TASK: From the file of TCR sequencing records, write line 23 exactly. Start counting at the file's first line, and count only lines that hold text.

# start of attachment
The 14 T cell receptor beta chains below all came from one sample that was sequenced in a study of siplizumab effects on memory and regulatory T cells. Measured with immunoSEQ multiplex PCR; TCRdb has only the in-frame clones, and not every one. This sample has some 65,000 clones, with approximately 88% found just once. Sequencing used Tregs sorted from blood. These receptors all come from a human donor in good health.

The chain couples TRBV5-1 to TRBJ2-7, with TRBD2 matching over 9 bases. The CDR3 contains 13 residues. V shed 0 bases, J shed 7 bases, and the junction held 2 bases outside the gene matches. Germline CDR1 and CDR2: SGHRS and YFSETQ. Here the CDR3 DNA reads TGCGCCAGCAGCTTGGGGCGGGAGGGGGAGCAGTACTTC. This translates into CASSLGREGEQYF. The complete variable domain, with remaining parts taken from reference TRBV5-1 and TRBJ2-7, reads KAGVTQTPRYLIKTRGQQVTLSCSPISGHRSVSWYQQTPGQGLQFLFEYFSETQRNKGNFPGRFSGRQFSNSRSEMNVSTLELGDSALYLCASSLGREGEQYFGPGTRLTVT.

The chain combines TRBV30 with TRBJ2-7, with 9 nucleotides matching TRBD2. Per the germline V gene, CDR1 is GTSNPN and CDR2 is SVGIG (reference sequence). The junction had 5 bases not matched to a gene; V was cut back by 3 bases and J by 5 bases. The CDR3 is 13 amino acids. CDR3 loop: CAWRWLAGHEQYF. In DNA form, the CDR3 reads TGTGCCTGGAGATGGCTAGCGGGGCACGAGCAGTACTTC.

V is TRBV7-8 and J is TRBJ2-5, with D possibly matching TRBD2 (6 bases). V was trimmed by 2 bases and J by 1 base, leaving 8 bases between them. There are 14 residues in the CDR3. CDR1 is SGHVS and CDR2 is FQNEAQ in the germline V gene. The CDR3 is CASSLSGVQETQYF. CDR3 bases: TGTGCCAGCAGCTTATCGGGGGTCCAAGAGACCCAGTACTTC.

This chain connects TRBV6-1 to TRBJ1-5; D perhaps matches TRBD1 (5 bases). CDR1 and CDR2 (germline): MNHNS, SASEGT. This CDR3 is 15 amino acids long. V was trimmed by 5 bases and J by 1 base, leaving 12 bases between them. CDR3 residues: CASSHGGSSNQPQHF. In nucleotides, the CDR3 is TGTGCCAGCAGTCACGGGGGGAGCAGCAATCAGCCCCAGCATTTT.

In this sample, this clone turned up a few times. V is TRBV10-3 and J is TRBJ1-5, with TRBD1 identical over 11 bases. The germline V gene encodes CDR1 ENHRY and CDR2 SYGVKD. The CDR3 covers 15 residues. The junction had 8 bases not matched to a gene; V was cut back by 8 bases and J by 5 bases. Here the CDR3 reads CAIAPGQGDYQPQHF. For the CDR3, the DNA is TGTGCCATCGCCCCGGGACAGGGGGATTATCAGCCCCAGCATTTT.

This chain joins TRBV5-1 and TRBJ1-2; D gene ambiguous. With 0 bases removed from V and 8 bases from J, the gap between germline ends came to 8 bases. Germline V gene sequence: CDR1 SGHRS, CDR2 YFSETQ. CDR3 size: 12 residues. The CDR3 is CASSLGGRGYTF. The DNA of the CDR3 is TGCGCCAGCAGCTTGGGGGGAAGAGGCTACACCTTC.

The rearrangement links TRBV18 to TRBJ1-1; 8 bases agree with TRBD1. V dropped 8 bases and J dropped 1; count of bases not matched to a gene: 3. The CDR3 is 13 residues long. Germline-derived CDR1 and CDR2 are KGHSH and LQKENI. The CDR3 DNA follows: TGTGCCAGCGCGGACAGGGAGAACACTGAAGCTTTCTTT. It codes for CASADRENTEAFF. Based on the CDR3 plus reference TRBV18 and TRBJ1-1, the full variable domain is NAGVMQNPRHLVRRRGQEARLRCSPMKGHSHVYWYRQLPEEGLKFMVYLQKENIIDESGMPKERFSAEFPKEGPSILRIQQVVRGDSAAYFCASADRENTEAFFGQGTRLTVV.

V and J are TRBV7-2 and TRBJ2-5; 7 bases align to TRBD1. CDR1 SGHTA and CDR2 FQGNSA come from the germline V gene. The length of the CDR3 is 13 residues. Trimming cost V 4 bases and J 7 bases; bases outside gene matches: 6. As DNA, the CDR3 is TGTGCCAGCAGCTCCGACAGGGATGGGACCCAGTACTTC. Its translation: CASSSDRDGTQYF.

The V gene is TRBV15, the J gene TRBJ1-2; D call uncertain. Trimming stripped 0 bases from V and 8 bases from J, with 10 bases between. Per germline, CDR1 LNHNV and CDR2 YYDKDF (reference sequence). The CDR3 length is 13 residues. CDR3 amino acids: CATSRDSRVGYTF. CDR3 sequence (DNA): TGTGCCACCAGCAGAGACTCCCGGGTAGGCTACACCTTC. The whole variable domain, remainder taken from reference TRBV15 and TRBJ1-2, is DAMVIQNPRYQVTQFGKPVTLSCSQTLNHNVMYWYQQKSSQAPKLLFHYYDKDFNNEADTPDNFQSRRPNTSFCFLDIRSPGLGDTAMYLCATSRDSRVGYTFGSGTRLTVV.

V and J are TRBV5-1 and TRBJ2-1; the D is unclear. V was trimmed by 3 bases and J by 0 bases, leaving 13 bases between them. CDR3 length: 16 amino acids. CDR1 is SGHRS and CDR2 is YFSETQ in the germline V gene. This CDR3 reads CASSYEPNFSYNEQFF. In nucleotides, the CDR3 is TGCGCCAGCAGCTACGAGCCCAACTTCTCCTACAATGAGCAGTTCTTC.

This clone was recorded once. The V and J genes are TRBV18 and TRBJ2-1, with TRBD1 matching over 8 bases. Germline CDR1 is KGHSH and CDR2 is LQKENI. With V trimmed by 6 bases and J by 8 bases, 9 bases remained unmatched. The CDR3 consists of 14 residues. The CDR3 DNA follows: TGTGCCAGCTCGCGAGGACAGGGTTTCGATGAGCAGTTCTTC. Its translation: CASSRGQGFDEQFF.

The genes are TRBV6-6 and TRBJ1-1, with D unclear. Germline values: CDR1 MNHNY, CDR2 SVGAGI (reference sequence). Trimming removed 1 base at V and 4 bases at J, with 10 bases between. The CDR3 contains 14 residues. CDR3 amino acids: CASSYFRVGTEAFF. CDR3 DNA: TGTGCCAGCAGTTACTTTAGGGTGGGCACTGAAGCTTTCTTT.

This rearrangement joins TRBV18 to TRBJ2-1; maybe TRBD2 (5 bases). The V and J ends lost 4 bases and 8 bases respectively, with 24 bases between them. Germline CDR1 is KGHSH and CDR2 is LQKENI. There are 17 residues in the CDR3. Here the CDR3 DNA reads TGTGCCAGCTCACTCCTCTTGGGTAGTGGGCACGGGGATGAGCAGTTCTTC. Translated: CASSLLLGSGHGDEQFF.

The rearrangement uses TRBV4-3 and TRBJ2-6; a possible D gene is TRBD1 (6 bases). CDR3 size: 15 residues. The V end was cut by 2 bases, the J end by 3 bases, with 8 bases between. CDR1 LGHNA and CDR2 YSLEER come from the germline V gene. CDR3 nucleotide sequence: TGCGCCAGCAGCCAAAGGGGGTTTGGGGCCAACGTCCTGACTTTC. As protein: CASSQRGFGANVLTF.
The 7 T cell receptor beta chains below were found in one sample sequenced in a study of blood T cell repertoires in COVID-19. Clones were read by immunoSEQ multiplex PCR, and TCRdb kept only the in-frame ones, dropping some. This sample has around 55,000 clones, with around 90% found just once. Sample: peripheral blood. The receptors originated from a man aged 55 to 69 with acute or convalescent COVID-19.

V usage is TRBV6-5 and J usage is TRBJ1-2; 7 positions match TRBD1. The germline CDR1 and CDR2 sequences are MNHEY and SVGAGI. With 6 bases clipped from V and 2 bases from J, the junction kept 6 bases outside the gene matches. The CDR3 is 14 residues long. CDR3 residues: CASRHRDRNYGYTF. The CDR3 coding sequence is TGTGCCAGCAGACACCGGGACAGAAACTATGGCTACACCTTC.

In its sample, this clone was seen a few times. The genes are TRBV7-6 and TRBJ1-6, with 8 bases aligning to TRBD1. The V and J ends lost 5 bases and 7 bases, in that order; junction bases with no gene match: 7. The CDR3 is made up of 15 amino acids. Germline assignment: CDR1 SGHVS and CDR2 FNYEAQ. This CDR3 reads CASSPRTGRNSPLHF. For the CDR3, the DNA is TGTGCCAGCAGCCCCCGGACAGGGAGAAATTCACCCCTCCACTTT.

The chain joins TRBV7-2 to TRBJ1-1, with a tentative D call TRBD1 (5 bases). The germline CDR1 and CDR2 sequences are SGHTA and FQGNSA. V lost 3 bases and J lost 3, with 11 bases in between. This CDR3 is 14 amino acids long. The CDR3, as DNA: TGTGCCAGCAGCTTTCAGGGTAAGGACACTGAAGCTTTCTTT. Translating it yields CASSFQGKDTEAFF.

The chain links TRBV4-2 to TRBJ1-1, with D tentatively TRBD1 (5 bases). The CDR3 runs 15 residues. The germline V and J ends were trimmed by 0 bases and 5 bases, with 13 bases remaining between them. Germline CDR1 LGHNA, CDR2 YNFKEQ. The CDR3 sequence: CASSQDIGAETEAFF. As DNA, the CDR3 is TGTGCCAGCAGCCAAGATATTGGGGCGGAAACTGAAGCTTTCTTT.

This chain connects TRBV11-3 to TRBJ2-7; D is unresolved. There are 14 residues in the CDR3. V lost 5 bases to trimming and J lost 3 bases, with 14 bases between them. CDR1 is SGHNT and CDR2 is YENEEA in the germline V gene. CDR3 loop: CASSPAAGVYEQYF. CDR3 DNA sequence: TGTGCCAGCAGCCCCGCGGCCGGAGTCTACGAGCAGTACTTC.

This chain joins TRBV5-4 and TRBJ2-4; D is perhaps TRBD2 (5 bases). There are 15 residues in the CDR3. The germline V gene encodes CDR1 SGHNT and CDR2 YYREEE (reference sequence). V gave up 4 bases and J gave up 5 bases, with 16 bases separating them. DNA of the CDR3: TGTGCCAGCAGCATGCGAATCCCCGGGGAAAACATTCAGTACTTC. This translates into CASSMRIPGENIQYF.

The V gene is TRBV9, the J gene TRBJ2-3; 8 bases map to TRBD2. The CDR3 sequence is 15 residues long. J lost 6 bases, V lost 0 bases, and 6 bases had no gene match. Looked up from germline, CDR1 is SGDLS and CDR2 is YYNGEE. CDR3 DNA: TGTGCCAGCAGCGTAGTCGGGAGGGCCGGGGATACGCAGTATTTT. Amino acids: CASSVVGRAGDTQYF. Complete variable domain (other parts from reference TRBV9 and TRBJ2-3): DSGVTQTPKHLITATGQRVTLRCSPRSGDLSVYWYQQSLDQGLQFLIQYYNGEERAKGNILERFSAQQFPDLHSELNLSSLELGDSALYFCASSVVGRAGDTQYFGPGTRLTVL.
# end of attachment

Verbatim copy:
The V gene is TRBV9, the J gene TRBJ2-3; 8 bases map to TRBD2. The CDR3 sequence is 15 residues long. J lost 6 bases, V lost 0 bases, and 6 bases had no gene match. Looked up from germline, CDR1 is SGDLS and CDR2 is YYNGEE. CDR3 DNA: TGTGCCAGCAGCGTAGTCGGGAGGGCCGGGGATACGCAGTATTTT. Amino acids: CASSVVGRAGDTQYF. Complete variable domain (other parts from reference TRBV9 and TRBJ2-3): DSGVTQTPKHLITATGQRVTLRCSPRSGDLSVYWYQQSLDQGLQFLIQYYNGEERAKGNILERFSAQQFPDLHSELNLSSLELGDSALYFCASSVVGRAGDTQYFGPGTRLTVL.